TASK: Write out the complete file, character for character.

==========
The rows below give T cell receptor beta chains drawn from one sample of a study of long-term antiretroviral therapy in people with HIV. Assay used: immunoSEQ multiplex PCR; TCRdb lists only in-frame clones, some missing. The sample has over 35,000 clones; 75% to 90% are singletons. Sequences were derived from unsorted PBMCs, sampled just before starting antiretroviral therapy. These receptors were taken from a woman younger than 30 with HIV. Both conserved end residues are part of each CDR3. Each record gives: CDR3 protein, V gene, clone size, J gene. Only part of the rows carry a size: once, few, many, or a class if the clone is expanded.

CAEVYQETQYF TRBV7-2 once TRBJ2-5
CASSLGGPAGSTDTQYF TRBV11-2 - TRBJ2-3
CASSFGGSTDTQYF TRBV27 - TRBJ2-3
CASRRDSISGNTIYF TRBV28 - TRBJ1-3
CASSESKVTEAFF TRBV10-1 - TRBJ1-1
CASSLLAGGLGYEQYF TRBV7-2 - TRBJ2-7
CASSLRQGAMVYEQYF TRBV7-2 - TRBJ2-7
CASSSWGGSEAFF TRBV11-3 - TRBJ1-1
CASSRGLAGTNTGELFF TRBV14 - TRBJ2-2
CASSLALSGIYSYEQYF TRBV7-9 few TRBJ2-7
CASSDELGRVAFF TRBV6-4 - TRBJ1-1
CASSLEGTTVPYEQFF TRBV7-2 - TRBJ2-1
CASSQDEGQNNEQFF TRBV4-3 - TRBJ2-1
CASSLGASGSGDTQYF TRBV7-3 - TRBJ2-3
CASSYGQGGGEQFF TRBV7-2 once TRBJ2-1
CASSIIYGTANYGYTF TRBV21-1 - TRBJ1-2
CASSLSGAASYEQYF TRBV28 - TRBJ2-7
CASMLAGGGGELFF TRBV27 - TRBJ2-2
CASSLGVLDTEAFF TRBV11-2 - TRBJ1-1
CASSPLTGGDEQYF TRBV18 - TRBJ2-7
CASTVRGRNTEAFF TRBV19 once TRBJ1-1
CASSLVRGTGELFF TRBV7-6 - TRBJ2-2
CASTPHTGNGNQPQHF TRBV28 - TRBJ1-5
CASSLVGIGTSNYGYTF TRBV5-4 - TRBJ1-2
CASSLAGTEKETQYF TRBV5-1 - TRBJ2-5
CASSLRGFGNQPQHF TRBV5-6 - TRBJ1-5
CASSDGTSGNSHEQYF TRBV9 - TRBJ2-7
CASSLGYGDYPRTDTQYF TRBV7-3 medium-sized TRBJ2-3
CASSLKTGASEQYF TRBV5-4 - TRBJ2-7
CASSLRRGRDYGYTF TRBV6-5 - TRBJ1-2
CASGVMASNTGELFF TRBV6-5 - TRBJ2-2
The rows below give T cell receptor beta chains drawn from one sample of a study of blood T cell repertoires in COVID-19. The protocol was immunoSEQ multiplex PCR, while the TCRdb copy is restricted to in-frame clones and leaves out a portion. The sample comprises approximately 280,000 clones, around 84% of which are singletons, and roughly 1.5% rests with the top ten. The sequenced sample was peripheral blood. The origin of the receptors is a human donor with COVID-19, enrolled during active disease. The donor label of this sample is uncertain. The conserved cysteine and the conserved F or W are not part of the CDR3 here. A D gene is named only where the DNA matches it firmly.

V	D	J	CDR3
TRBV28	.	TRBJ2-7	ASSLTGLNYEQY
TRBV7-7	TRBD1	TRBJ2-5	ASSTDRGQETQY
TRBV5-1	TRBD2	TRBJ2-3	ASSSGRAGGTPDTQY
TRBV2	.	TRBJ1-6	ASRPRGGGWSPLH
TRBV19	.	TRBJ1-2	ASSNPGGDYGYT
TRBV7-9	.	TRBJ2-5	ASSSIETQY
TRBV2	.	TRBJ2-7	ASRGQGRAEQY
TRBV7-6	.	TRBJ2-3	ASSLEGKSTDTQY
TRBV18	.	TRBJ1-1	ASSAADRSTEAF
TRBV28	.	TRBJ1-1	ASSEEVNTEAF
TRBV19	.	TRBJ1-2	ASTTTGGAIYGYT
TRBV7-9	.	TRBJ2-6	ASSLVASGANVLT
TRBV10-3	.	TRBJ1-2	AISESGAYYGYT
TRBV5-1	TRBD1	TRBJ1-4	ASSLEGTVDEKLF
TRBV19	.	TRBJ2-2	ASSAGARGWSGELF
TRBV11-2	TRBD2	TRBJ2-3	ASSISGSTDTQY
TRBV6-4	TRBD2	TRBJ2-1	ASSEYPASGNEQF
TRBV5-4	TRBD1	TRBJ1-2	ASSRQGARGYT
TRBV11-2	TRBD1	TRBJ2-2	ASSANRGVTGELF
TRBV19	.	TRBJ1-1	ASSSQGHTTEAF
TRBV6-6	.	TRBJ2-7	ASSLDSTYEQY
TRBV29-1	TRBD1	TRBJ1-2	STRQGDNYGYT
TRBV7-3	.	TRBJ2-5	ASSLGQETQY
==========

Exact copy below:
The rows below give T cell receptor beta chains drawn from one sample of a study of long-term antiretroviral therapy in people with HIV. Assay used: immunoSEQ multiplex PCR; TCRdb lists only in-frame clones, some missing. The sample has over 35,000 clones; 75% to 90% are singletons. Sequences were derived from unsorted PBMCs, sampled just before starting antiretroviral therapy. These receptors were taken from a woman younger than 30 with HIV. Both conserved end residues are part of each CDR3. Each record gives: CDR3 protein, V gene, clone size, J gene. Only part of the rows carry a size: once, few, many, or a class if the clone is expanded.

CAEVYQETQYF TRBV7-2 once TRBJ2-5
CASSLGGPAGSTDTQYF TRBV11-2 - TRBJ2-3
CASSFGGSTDTQYF TRBV27 - TRBJ2-3
CASRRDSISGNTIYF TRBV28 - TRBJ1-3
CASSESKVTEAFF TRBV10-1 - TRBJ1-1
CASSLLAGGLGYEQYF TRBV7-2 - TRBJ2-7
CASSLRQGAMVYEQYF TRBV7-2 - TRBJ2-7
CASSSWGGSEAFF TRBV11-3 - TRBJ1-1
CASSRGLAGTNTGELFF TRBV14 - TRBJ2-2
CASSLALSGIYSYEQYF TRBV7-9 few TRBJ2-7
CASSDELGRVAFF TRBV6-4 - TRBJ1-1
CASSLEGTTVPYEQFF TRBV7-2 - TRBJ2-1
CASSQDEGQNNEQFF TRBV4-3 - TRBJ2-1
CASSLGASGSGDTQYF TRBV7-3 - TRBJ2-3
CASSYGQGGGEQFF TRBV7-2 once TRBJ2-1
CASSIIYGTANYGYTF TRBV21-1 - TRBJ1-2
CASSLSGAASYEQYF TRBV28 - TRBJ2-7
CASMLAGGGGELFF TRBV27 - TRBJ2-2
CASSLGVLDTEAFF TRBV11-2 - TRBJ1-1
CASSPLTGGDEQYF TRBV18 - TRBJ2-7
CASTVRGRNTEAFF TRBV19 once TRBJ1-1
CASSLVRGTGELFF TRBV7-6 - TRBJ2-2
CASTPHTGNGNQPQHF TRBV28 - TRBJ1-5
CASSLVGIGTSNYGYTF TRBV5-4 - TRBJ1-2
CASSLAGTEKETQYF TRBV5-1 - TRBJ2-5
CASSLRGFGNQPQHF TRBV5-6 - TRBJ1-5
CASSDGTSGNSHEQYF TRBV9 - TRBJ2-7
CASSLGYGDYPRTDTQYF TRBV7-3 medium-sized TRBJ2-3
CASSLKTGASEQYF TRBV5-4 - TRBJ2-7
CASSLRRGRDYGYTF TRBV6-5 - TRBJ1-2
CASGVMASNTGELFF TRBV6-5 - TRBJ2-2
The rows below give T cell receptor beta chains drawn from one sample of a study of blood T cell repertoires in COVID-19. The protocol was immunoSEQ multiplex PCR, while the TCRdb copy is restricted to in-frame clones and leaves out a portion. The sample comprises approximately 280,000 clones, around 84% of which are singletons, and roughly 1.5% rests with the top ten. The sequenced sample was peripheral blood. The origin of the receptors is a human donor with COVID-19, enrolled during active disease. The donor label of this sample is uncertain. The conserved cysteine and the conserved F or W are not part of the CDR3 here. A D gene is named only where the DNA matches it firmly.

V	D	J	CDR3
TRBV28	.	TRBJ2-7	ASSLTGLNYEQY
TRBV7-7	TRBD1	TRBJ2-5	ASSTDRGQETQY
TRBV5-1	TRBD2	TRBJ2-3	ASSSGRAGGTPDTQY
TRBV2	.	TRBJ1-6	ASRPRGGGWSPLH
TRBV19	.	TRBJ1-2	ASSNPGGDYGYT
TRBV7-9	.	TRBJ2-5	ASSSIETQY
TRBV2	.	TRBJ2-7	ASRGQGRAEQY
TRBV7-6	.	TRBJ2-3	ASSLEGKSTDTQY
TRBV18	.	TRBJ1-1	ASSAADRSTEAF
TRBV28	.	TRBJ1-1	ASSEEVNTEAF
TRBV19	.	TRBJ1-2	ASTTTGGAIYGYT
TRBV7-9	.	TRBJ2-6	ASSLVASGANVLT
TRBV10-3	.	TRBJ1-2	AISESGAYYGYT
TRBV5-1	TRBD1	TRBJ1-4	ASSLEGTVDEKLF
TRBV19	.	TRBJ2-2	ASSAGARGWSGELF
TRBV11-2	TRBD2	TRBJ2-3	ASSISGSTDTQY
TRBV6-4	TRBD2	TRBJ2-1	ASSEYPASGNEQF
TRBV5-4	TRBD1	TRBJ1-2	ASSRQGARGYT
TRBV11-2	TRBD1	TRBJ2-2	ASSANRGVTGELF
TRBV19	.	TRBJ1-1	ASSSQGHTTEAF
TRBV6-6	.	TRBJ2-7	ASSLDSTYEQY
TRBV29-1	TRBD1	TRBJ1-2	STRQGDNYGYT
TRBV7-3	.	TRBJ2-5	ASSLGQETQY